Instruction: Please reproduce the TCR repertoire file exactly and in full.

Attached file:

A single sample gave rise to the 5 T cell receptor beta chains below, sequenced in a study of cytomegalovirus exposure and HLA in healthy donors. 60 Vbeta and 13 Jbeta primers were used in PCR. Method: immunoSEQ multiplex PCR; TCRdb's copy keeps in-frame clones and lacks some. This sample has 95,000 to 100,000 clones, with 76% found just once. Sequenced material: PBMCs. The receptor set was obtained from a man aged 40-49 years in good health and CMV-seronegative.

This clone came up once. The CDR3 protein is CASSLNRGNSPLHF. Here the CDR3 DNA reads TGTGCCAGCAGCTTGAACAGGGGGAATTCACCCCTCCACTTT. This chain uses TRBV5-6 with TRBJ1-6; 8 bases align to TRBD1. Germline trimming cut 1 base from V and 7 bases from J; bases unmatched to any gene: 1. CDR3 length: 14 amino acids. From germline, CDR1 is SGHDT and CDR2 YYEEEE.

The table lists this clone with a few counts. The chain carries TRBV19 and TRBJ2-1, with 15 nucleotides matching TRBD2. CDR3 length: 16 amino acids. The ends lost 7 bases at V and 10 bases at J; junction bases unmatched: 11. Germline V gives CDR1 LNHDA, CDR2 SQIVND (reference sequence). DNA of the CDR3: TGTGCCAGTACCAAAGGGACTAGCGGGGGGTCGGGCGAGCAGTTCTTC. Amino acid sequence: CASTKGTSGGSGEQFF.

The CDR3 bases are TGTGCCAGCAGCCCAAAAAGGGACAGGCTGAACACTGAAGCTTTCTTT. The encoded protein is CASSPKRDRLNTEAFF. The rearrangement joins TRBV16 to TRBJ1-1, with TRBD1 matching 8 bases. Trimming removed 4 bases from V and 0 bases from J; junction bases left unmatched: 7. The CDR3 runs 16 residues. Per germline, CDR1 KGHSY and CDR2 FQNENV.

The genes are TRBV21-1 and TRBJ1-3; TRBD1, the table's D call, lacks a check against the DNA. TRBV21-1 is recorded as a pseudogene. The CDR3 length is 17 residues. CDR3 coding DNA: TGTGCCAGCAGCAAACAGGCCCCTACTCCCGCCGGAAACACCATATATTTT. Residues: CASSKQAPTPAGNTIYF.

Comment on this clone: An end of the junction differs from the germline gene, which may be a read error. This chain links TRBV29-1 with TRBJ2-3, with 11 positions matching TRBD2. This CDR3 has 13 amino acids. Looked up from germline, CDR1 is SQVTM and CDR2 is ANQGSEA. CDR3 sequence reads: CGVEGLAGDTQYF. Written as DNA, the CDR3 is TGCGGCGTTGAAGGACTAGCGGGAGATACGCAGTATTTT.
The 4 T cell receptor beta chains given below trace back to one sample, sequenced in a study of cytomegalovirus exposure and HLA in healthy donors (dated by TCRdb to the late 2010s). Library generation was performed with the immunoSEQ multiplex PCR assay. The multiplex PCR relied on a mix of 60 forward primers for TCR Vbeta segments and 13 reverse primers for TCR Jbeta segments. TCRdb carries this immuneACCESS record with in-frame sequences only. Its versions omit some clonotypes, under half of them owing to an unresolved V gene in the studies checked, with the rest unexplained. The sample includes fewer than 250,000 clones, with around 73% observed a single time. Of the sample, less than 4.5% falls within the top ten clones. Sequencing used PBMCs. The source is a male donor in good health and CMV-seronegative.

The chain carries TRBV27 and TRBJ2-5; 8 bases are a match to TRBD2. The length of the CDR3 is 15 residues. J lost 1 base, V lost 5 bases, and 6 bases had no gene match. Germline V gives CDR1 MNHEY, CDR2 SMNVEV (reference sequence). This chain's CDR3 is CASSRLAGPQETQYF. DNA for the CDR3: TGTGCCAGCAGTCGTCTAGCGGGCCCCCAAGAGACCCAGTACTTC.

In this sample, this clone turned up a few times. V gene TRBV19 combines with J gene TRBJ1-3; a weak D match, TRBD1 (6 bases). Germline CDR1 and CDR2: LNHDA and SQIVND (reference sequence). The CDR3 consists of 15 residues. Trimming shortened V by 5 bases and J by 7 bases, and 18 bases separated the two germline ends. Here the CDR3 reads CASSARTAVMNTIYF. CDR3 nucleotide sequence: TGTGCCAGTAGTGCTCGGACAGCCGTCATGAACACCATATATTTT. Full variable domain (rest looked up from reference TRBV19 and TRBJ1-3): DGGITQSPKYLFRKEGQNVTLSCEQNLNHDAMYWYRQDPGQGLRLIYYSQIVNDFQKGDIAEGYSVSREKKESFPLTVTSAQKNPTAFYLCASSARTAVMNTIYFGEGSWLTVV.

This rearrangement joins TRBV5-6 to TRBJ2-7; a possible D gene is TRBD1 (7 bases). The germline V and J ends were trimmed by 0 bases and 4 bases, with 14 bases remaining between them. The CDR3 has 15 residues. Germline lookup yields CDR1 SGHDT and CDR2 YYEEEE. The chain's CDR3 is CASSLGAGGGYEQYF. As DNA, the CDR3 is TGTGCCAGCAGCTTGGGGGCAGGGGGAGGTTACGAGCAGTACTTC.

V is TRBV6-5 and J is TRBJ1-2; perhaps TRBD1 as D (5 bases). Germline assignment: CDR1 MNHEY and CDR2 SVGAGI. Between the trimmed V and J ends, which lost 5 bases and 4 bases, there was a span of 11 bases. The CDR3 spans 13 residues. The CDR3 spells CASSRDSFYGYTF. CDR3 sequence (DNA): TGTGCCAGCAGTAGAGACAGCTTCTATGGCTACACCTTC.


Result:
A single sample gave rise to the 5 T cell receptor beta chains below, sequenced in a study of cytomegalovirus exposure and HLA in healthy donors. 60 Vbeta and 13 Jbeta primers were used in PCR. Method: immunoSEQ multiplex PCR; TCRdb's copy keeps in-frame clones and lacks some. This sample has 95,000 to 100,000 clones, with 76% found just once. Sequenced material: PBMCs. The receptor set was obtained from a man aged 40-49 years in good health and CMV-seronegative.

This clone came up once. The CDR3 protein is CASSLNRGNSPLHF. Here the CDR3 DNA reads TGTGCCAGCAGCTTGAACAGGGGGAATTCACCCCTCCACTTT. This chain uses TRBV5-6 with TRBJ1-6; 8 bases align to TRBD1. Germline trimming cut 1 base from V and 7 bases from J; bases unmatched to any gene: 1. CDR3 length: 14 amino acids. From germline, CDR1 is SGHDT and CDR2 YYEEEE.

The table lists this clone with a few counts. The chain carries TRBV19 and TRBJ2-1, with 15 nucleotides matching TRBD2. CDR3 length: 16 amino acids. The ends lost 7 bases at V and 10 bases at J; junction bases unmatched: 11. Germline V gives CDR1 LNHDA, CDR2 SQIVND (reference sequence). DNA of the CDR3: TGTGCCAGTACCAAAGGGACTAGCGGGGGGTCGGGCGAGCAGTTCTTC. Amino acid sequence: CASTKGTSGGSGEQFF.

The CDR3 bases are TGTGCCAGCAGCCCAAAAAGGGACAGGCTGAACACTGAAGCTTTCTTT. The encoded protein is CASSPKRDRLNTEAFF. The rearrangement joins TRBV16 to TRBJ1-1, with TRBD1 matching 8 bases. Trimming removed 4 bases from V and 0 bases from J; junction bases left unmatched: 7. The CDR3 runs 16 residues. Per germline, CDR1 KGHSY and CDR2 FQNENV.

The genes are TRBV21-1 and TRBJ1-3; TRBD1, the table's D call, lacks a check against the DNA. TRBV21-1 is recorded as a pseudogene. The CDR3 length is 17 residues. CDR3 coding DNA: TGTGCCAGCAGCAAACAGGCCCCTACTCCCGCCGGAAACACCATATATTTT. Residues: CASSKQAPTPAGNTIYF.

Comment on this clone: An end of the junction differs from the germline gene, which may be a read error. This chain links TRBV29-1 with TRBJ2-3, with 11 positions matching TRBD2. This CDR3 has 13 amino acids. Looked up from germline, CDR1 is SQVTM and CDR2 is ANQGSEA. CDR3 sequence reads: CGVEGLAGDTQYF. Written as DNA, the CDR3 is TGCGGCGTTGAAGGACTAGCGGGAGATACGCAGTATTTT.
The 4 T cell receptor beta chains given below trace back to one sample, sequenced in a study of cytomegalovirus exposure and HLA in healthy donors (dated by TCRdb to the late 2010s). Library generation was performed with the immunoSEQ multiplex PCR assay. The multiplex PCR relied on a mix of 60 forward primers for TCR Vbeta segments and 13 reverse primers for TCR Jbeta segments. TCRdb carries this immuneACCESS record with in-frame sequences only. Its versions omit some clonotypes, under half of them owing to an unresolved V gene in the studies checked, with the rest unexplained. The sample includes fewer than 250,000 clones, with around 73% observed a single time. Of the sample, less than 4.5% falls within the top ten clones. Sequencing used PBMCs. The source is a male donor in good health and CMV-seronegative.

The chain carries TRBV27 and TRBJ2-5; 8 bases are a match to TRBD2. The length of the CDR3 is 15 residues. J lost 1 base, V lost 5 bases, and 6 bases had no gene match. Germline V gives CDR1 MNHEY, CDR2 SMNVEV (reference sequence). This chain's CDR3 is CASSRLAGPQETQYF. DNA for the CDR3: TGTGCCAGCAGTCGTCTAGCGGGCCCCCAAGAGACCCAGTACTTC.

In this sample, this clone turned up a few times. V gene TRBV19 combines with J gene TRBJ1-3; a weak D match, TRBD1 (6 bases). Germline CDR1 and CDR2: LNHDA and SQIVND (reference sequence). The CDR3 consists of 15 residues. Trimming shortened V by 5 bases and J by 7 bases, and 18 bases separated the two germline ends. Here the CDR3 reads CASSARTAVMNTIYF. CDR3 nucleotide sequence: TGTGCCAGTAGTGCTCGGACAGCCGTCATGAACACCATATATTTT. Full variable domain (rest looked up from reference TRBV19 and TRBJ1-3): DGGITQSPKYLFRKEGQNVTLSCEQNLNHDAMYWYRQDPGQGLRLIYYSQIVNDFQKGDIAEGYSVSREKKESFPLTVTSAQKNPTAFYLCASSARTAVMNTIYFGEGSWLTVV.

This rearrangement joins TRBV5-6 to TRBJ2-7; a possible D gene is TRBD1 (7 bases). The germline V and J ends were trimmed by 0 bases and 4 bases, with 14 bases remaining between them. The CDR3 has 15 residues. Germline lookup yields CDR1 SGHDT and CDR2 YYEEEE. The chain's CDR3 is CASSLGAGGGYEQYF. As DNA, the CDR3 is TGTGCCAGCAGCTTGGGGGCAGGGGGAGGTTACGAGCAGTACTTC.

V is TRBV6-5 and J is TRBJ1-2; perhaps TRBD1 as D (5 bases). Germline assignment: CDR1 MNHEY and CDR2 SVGAGI. Between the trimmed V and J ends, which lost 5 bases and 4 bases, there was a span of 11 bases. The CDR3 spans 13 residues. The CDR3 spells CASSRDSFYGYTF. CDR3 sequence (DNA): TGTGCCAGCAGTAGAGACAGCTTCTATGGCTACACCTTC.